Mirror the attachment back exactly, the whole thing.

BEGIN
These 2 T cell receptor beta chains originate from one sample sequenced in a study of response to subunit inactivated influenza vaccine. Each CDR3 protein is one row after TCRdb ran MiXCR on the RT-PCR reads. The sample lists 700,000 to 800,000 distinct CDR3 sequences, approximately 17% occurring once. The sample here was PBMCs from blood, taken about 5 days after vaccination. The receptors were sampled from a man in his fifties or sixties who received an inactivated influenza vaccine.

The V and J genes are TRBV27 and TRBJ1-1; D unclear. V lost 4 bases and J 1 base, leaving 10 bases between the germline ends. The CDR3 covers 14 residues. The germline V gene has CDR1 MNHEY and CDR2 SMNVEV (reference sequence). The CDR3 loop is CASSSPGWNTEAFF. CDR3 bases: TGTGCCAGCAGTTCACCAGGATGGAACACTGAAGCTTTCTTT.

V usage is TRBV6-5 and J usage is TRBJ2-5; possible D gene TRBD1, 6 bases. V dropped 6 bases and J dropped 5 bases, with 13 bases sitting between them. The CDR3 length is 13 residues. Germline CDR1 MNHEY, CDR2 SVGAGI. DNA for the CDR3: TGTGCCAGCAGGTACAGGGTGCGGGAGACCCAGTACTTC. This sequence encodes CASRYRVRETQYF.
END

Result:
These 2 T cell receptor beta chains originate from one sample sequenced in a study of response to subunit inactivated influenza vaccine. Each CDR3 protein is one row after TCRdb ran MiXCR on the RT-PCR reads. The sample lists 700,000 to 800,000 distinct CDR3 sequences, approximately 17% occurring once. The sample here was PBMCs from blood, taken about 5 days after vaccination. The receptors were sampled from a man in his fifties or sixties who received an inactivated influenza vaccine.

The V and J genes are TRBV27 and TRBJ1-1; D unclear. V lost 4 bases and J 1 base, leaving 10 bases between the germline ends. The CDR3 covers 14 residues. The germline V gene has CDR1 MNHEY and CDR2 SMNVEV (reference sequence). The CDR3 loop is CASSSPGWNTEAFF. CDR3 bases: TGTGCCAGCAGTTCACCAGGATGGAACACTGAAGCTTTCTTT.

V usage is TRBV6-5 and J usage is TRBJ2-5; possible D gene TRBD1, 6 bases. V dropped 6 bases and J dropped 5 bases, with 13 bases sitting between them. The CDR3 length is 13 residues. Germline CDR1 MNHEY, CDR2 SVGAGI. DNA for the CDR3: TGTGCCAGCAGGTACAGGGTGCGGGAGACCCAGTACTTC. This sequence encodes CASRYRVRETQYF.